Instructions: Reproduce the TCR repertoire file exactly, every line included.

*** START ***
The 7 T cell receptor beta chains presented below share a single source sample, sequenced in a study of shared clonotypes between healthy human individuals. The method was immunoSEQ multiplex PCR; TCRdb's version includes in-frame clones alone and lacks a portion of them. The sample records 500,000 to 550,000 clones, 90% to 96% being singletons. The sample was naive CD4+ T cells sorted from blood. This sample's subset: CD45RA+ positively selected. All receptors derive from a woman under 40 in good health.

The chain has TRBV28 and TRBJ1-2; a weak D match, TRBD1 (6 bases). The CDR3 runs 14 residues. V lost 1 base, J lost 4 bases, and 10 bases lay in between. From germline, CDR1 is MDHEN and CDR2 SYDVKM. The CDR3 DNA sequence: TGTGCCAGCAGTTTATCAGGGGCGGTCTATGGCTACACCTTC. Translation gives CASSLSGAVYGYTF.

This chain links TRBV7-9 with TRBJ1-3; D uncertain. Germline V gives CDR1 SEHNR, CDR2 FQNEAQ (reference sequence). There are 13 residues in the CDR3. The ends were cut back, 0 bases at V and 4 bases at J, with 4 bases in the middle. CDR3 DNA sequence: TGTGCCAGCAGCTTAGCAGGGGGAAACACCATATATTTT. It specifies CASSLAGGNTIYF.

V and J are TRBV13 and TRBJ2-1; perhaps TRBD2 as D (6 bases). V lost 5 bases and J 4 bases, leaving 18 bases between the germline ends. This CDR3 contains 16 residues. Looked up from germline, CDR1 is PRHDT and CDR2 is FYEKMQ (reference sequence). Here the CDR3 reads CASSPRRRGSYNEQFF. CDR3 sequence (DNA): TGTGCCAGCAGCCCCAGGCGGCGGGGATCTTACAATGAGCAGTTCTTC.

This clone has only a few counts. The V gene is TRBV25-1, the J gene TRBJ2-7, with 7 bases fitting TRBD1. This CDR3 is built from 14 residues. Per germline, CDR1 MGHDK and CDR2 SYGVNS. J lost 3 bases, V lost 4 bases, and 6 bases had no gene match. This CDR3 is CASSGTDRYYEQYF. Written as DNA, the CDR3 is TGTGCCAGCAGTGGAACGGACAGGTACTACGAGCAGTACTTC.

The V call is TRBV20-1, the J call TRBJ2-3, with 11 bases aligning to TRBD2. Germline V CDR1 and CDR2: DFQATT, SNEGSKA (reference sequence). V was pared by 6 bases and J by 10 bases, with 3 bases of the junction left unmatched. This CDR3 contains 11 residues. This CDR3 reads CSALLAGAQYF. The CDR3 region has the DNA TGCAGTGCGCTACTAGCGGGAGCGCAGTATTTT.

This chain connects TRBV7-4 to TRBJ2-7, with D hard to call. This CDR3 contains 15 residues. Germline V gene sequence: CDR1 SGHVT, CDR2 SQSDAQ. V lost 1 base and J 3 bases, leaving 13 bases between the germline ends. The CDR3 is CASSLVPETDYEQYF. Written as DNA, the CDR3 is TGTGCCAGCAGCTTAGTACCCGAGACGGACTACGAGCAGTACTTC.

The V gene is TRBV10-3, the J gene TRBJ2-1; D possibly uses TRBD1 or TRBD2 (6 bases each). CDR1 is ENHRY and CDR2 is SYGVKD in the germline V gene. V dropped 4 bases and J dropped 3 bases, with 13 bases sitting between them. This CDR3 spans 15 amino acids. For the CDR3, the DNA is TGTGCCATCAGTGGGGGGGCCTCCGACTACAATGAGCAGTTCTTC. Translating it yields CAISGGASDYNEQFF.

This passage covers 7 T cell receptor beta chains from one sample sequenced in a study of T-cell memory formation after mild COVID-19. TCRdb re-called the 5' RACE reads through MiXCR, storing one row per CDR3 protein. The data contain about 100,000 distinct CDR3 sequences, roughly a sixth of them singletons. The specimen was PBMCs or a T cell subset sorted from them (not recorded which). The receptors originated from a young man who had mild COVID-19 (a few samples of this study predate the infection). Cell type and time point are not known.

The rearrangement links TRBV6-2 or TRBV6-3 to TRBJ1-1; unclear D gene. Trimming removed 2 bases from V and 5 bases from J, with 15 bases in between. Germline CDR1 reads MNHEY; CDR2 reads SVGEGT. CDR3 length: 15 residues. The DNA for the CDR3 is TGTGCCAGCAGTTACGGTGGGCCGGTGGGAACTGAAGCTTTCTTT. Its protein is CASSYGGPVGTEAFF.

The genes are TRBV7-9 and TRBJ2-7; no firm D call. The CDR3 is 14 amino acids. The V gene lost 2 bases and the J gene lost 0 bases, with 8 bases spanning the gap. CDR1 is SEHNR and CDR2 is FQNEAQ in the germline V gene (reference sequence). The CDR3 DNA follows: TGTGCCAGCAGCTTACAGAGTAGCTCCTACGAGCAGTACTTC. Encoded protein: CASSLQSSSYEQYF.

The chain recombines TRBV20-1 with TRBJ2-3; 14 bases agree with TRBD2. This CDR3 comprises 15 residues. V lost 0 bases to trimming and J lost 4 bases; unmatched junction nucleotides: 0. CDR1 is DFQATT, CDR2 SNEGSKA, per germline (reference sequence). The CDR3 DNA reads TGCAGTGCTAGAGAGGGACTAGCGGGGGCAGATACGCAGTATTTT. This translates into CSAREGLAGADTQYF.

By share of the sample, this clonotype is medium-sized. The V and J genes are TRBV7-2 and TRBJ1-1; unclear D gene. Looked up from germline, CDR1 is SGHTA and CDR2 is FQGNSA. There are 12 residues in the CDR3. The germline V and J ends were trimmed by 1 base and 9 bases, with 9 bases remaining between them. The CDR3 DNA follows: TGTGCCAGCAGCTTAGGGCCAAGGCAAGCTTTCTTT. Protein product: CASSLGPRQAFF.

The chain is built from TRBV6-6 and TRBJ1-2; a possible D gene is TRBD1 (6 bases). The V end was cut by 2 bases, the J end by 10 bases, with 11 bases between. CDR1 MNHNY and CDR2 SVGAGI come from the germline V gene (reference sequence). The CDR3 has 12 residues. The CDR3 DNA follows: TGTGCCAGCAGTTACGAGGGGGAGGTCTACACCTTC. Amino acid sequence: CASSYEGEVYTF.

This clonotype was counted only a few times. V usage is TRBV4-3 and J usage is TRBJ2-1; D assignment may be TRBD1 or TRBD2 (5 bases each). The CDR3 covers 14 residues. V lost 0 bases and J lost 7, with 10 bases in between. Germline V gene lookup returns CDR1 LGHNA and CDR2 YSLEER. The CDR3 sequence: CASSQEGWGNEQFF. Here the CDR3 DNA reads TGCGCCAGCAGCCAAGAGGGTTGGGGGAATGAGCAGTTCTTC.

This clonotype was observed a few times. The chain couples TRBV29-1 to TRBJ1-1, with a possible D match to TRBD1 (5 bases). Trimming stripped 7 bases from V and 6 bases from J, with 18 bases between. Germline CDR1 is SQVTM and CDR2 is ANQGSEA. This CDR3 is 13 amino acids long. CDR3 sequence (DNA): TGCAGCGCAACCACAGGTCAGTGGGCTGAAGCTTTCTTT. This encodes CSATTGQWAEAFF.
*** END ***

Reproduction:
The 7 T cell receptor beta chains presented below share a single source sample, sequenced in a study of shared clonotypes between healthy human individuals. The method was immunoSEQ multiplex PCR; TCRdb's version includes in-frame clones alone and lacks a portion of them. The sample records 500,000 to 550,000 clones, 90% to 96% being singletons. The sample was naive CD4+ T cells sorted from blood. This sample's subset: CD45RA+ positively selected. All receptors derive from a woman under 40 in good health.

The chain has TRBV28 and TRBJ1-2; a weak D match, TRBD1 (6 bases). The CDR3 runs 14 residues. V lost 1 base, J lost 4 bases, and 10 bases lay in between. From germline, CDR1 is MDHEN and CDR2 SYDVKM. The CDR3 DNA sequence: TGTGCCAGCAGTTTATCAGGGGCGGTCTATGGCTACACCTTC. Translation gives CASSLSGAVYGYTF.

This chain links TRBV7-9 with TRBJ1-3; D uncertain. Germline V gives CDR1 SEHNR, CDR2 FQNEAQ (reference sequence). There are 13 residues in the CDR3. The ends were cut back, 0 bases at V and 4 bases at J, with 4 bases in the middle. CDR3 DNA sequence: TGTGCCAGCAGCTTAGCAGGGGGAAACACCATATATTTT. It specifies CASSLAGGNTIYF.

V and J are TRBV13 and TRBJ2-1; perhaps TRBD2 as D (6 bases). V lost 5 bases and J 4 bases, leaving 18 bases between the germline ends. This CDR3 contains 16 residues. Looked up from germline, CDR1 is PRHDT and CDR2 is FYEKMQ (reference sequence). Here the CDR3 reads CASSPRRRGSYNEQFF. CDR3 sequence (DNA): TGTGCCAGCAGCCCCAGGCGGCGGGGATCTTACAATGAGCAGTTCTTC.

This clone has only a few counts. The V gene is TRBV25-1, the J gene TRBJ2-7, with 7 bases fitting TRBD1. This CDR3 is built from 14 residues. Per germline, CDR1 MGHDK and CDR2 SYGVNS. J lost 3 bases, V lost 4 bases, and 6 bases had no gene match. This CDR3 is CASSGTDRYYEQYF. Written as DNA, the CDR3 is TGTGCCAGCAGTGGAACGGACAGGTACTACGAGCAGTACTTC.

The V call is TRBV20-1, the J call TRBJ2-3, with 11 bases aligning to TRBD2. Germline V CDR1 and CDR2: DFQATT, SNEGSKA (reference sequence). V was pared by 6 bases and J by 10 bases, with 3 bases of the junction left unmatched. This CDR3 contains 11 residues. This CDR3 reads CSALLAGAQYF. The CDR3 region has the DNA TGCAGTGCGCTACTAGCGGGAGCGCAGTATTTT.

This chain connects TRBV7-4 to TRBJ2-7, with D hard to call. This CDR3 contains 15 residues. Germline V gene sequence: CDR1 SGHVT, CDR2 SQSDAQ. V lost 1 base and J 3 bases, leaving 13 bases between the germline ends. The CDR3 is CASSLVPETDYEQYF. Written as DNA, the CDR3 is TGTGCCAGCAGCTTAGTACCCGAGACGGACTACGAGCAGTACTTC.

The V gene is TRBV10-3, the J gene TRBJ2-1; D possibly uses TRBD1 or TRBD2 (6 bases each). CDR1 is ENHRY and CDR2 is SYGVKD in the germline V gene. V dropped 4 bases and J dropped 3 bases, with 13 bases sitting between them. This CDR3 spans 15 amino acids. For the CDR3, the DNA is TGTGCCATCAGTGGGGGGGCCTCCGACTACAATGAGCAGTTCTTC. Translating it yields CAISGGASDYNEQFF.

This passage covers 7 T cell receptor beta chains from one sample sequenced in a study of T-cell memory formation after mild COVID-19. TCRdb re-called the 5' RACE reads through MiXCR, storing one row per CDR3 protein. The data contain about 100,000 distinct CDR3 sequences, roughly a sixth of them singletons. The specimen was PBMCs or a T cell subset sorted from them (not recorded which). The receptors originated from a young man who had mild COVID-19 (a few samples of this study predate the infection). Cell type and time point are not known.

The rearrangement links TRBV6-2 or TRBV6-3 to TRBJ1-1; unclear D gene. Trimming removed 2 bases from V and 5 bases from J, with 15 bases in between. Germline CDR1 reads MNHEY; CDR2 reads SVGEGT. CDR3 length: 15 residues. The DNA for the CDR3 is TGTGCCAGCAGTTACGGTGGGCCGGTGGGAACTGAAGCTTTCTTT. Its protein is CASSYGGPVGTEAFF.

The genes are TRBV7-9 and TRBJ2-7; no firm D call. The CDR3 is 14 amino acids. The V gene lost 2 bases and the J gene lost 0 bases, with 8 bases spanning the gap. CDR1 is SEHNR and CDR2 is FQNEAQ in the germline V gene (reference sequence). The CDR3 DNA follows: TGTGCCAGCAGCTTACAGAGTAGCTCCTACGAGCAGTACTTC. Encoded protein: CASSLQSSSYEQYF.

The chain recombines TRBV20-1 with TRBJ2-3; 14 bases agree with TRBD2. This CDR3 comprises 15 residues. V lost 0 bases to trimming and J lost 4 bases; unmatched junction nucleotides: 0. CDR1 is DFQATT, CDR2 SNEGSKA, per germline (reference sequence). The CDR3 DNA reads TGCAGTGCTAGAGAGGGACTAGCGGGGGCAGATACGCAGTATTTT. This translates into CSAREGLAGADTQYF.

By share of the sample, this clonotype is medium-sized. The V and J genes are TRBV7-2 and TRBJ1-1; unclear D gene. Looked up from germline, CDR1 is SGHTA and CDR2 is FQGNSA. There are 12 residues in the CDR3. The germline V and J ends were trimmed by 1 base and 9 bases, with 9 bases remaining between them. The CDR3 DNA follows: TGTGCCAGCAGCTTAGGGCCAAGGCAAGCTTTCTTT. Protein product: CASSLGPRQAFF.

The chain is built from TRBV6-6 and TRBJ1-2; a possible D gene is TRBD1 (6 bases). The V end was cut by 2 bases, the J end by 10 bases, with 11 bases between. CDR1 MNHNY and CDR2 SVGAGI come from the germline V gene (reference sequence). The CDR3 has 12 residues. The CDR3 DNA follows: TGTGCCAGCAGTTACGAGGGGGAGGTCTACACCTTC. Amino acid sequence: CASSYEGEVYTF.

This clonotype was counted only a few times. V usage is TRBV4-3 and J usage is TRBJ2-1; D assignment may be TRBD1 or TRBD2 (5 bases each). The CDR3 covers 14 residues. V lost 0 bases and J lost 7, with 10 bases in between. Germline V gene lookup returns CDR1 LGHNA and CDR2 YSLEER. The CDR3 sequence: CASSQEGWGNEQFF. Here the CDR3 DNA reads TGCGCCAGCAGCCAAGAGGGTTGGGGGAATGAGCAGTTCTTC.

This clonotype was observed a few times. The chain couples TRBV29-1 to TRBJ1-1, with a possible D match to TRBD1 (5 bases). Trimming stripped 7 bases from V and 6 bases from J, with 18 bases between. Germline CDR1 is SQVTM and CDR2 is ANQGSEA. This CDR3 is 13 amino acids long. CDR3 sequence (DNA): TGCAGCGCAACCACAGGTCAGTGGGCTGAAGCTTTCTTT. This encodes CSATTGQWAEAFF.